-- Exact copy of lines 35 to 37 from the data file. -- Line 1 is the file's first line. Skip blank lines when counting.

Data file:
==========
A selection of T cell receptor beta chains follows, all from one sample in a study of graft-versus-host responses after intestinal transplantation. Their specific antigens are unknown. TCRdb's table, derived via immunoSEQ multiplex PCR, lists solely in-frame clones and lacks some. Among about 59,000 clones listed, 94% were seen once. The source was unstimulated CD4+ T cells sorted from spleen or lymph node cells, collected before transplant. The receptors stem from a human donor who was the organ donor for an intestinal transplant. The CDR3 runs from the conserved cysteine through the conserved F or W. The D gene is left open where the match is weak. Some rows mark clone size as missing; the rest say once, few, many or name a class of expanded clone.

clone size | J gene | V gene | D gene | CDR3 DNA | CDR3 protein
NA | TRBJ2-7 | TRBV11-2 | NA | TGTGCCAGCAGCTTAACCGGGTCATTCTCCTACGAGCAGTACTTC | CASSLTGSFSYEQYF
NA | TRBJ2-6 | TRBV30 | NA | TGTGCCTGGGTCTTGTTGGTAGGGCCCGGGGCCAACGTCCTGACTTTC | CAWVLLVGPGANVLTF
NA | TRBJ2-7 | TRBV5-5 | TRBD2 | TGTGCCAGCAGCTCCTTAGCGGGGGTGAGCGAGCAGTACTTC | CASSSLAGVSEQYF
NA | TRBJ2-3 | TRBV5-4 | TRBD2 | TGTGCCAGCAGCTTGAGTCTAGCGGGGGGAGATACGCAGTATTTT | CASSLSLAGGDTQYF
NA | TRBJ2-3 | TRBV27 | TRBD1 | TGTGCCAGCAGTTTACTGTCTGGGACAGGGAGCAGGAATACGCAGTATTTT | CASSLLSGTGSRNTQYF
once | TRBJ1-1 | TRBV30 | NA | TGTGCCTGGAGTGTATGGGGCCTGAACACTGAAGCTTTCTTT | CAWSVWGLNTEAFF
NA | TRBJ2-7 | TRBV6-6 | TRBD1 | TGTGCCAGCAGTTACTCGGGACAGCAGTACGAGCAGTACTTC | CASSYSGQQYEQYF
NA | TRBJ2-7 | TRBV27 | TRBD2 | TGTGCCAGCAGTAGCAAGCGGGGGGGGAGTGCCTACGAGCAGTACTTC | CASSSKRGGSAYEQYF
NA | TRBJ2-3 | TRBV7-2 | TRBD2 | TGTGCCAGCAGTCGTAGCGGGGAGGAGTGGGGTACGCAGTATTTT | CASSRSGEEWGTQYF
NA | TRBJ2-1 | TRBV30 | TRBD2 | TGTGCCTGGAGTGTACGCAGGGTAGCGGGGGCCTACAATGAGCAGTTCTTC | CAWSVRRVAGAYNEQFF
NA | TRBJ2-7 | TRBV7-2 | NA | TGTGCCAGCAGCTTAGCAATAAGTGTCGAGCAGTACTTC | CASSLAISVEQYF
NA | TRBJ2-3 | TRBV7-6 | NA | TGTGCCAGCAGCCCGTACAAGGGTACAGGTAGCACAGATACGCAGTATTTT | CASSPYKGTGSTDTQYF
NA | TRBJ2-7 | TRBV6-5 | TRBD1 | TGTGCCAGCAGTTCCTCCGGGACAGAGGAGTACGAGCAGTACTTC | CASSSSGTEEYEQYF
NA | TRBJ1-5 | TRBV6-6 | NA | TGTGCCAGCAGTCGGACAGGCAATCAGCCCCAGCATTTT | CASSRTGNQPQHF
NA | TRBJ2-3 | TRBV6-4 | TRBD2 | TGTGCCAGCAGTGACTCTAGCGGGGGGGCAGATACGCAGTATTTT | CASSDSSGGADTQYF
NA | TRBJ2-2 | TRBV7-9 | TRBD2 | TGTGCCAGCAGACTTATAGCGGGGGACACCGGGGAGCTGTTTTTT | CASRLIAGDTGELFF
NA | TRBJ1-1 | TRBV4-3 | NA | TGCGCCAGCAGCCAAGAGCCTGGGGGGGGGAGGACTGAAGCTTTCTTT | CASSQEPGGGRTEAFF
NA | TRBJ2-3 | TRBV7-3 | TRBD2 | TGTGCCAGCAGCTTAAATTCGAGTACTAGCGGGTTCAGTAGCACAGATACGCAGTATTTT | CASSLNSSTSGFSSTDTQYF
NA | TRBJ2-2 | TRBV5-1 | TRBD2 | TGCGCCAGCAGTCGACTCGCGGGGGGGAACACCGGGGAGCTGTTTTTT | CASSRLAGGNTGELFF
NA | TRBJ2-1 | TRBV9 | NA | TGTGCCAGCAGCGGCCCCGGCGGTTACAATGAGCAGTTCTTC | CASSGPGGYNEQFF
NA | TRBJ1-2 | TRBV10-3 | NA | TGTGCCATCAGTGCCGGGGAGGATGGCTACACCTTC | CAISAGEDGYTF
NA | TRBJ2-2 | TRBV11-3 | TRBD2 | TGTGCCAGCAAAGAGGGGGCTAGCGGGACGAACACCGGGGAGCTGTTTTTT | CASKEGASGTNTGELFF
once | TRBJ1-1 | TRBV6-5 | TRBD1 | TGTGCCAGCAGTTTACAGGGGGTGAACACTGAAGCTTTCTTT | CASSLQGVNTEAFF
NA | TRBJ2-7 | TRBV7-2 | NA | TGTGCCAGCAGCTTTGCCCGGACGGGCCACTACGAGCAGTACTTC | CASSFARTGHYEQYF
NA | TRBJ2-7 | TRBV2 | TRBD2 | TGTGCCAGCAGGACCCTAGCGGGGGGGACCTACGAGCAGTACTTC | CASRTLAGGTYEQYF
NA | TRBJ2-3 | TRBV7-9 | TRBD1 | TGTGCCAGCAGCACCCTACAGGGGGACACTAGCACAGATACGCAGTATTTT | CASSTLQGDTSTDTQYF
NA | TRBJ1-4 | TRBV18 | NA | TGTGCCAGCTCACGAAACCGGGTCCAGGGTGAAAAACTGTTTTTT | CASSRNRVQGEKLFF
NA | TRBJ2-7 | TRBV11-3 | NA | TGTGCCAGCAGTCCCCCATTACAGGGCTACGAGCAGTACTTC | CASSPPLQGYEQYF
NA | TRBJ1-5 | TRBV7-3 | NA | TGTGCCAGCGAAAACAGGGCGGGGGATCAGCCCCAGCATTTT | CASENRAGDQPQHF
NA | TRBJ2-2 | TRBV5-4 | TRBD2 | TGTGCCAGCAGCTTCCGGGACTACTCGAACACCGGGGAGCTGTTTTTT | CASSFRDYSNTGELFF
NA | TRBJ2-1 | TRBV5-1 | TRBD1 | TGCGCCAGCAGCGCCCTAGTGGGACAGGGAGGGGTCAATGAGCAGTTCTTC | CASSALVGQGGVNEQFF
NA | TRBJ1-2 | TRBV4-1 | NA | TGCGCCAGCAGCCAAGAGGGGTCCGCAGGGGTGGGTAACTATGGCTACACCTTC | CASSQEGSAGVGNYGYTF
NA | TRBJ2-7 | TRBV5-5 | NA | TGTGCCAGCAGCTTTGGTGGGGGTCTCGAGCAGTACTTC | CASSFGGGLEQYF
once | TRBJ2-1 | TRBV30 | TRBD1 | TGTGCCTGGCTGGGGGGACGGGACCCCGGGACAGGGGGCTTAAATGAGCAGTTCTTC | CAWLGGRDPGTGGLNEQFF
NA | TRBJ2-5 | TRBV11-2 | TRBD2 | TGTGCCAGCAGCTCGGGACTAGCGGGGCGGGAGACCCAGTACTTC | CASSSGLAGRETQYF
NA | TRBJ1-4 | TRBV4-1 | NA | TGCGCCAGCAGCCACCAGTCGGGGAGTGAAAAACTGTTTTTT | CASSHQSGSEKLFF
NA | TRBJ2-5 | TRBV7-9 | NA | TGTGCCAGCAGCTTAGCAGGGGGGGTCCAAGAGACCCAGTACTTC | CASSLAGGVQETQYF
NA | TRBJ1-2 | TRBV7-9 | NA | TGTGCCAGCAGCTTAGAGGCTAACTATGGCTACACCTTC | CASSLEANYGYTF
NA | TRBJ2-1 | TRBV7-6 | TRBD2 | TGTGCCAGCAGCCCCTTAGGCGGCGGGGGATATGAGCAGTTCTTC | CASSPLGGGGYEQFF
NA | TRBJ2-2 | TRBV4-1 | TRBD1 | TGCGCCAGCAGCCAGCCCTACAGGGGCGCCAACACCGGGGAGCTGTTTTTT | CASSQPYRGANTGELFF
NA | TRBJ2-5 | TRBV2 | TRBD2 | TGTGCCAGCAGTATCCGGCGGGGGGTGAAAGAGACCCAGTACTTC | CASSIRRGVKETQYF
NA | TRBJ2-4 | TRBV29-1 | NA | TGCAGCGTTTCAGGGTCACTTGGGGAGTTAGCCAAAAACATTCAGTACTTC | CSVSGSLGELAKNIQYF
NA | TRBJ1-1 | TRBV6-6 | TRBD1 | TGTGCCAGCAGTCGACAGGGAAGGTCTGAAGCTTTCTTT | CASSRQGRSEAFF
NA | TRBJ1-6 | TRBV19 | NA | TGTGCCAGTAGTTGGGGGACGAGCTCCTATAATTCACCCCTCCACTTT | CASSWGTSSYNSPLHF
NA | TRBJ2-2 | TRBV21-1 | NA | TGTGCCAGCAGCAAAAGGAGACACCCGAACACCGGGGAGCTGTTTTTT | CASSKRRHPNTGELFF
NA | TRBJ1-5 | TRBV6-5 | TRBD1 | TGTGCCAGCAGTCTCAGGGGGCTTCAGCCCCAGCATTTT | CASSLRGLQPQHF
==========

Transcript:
NA | TRBJ2-7 | TRBV5-5 | NA | TGTGCCAGCAGCTTTGGTGGGGGTCTCGAGCAGTACTTC | CASSFGGGLEQYF
once | TRBJ2-1 | TRBV30 | TRBD1 | TGTGCCTGGCTGGGGGGACGGGACCCCGGGACAGGGGGCTTAAATGAGCAGTTCTTC | CAWLGGRDPGTGGLNEQFF
NA | TRBJ2-5 | TRBV11-2 | TRBD2 | TGTGCCAGCAGCTCGGGACTAGCGGGGCGGGAGACCCAGTACTTC | CASSSGLAGRETQYF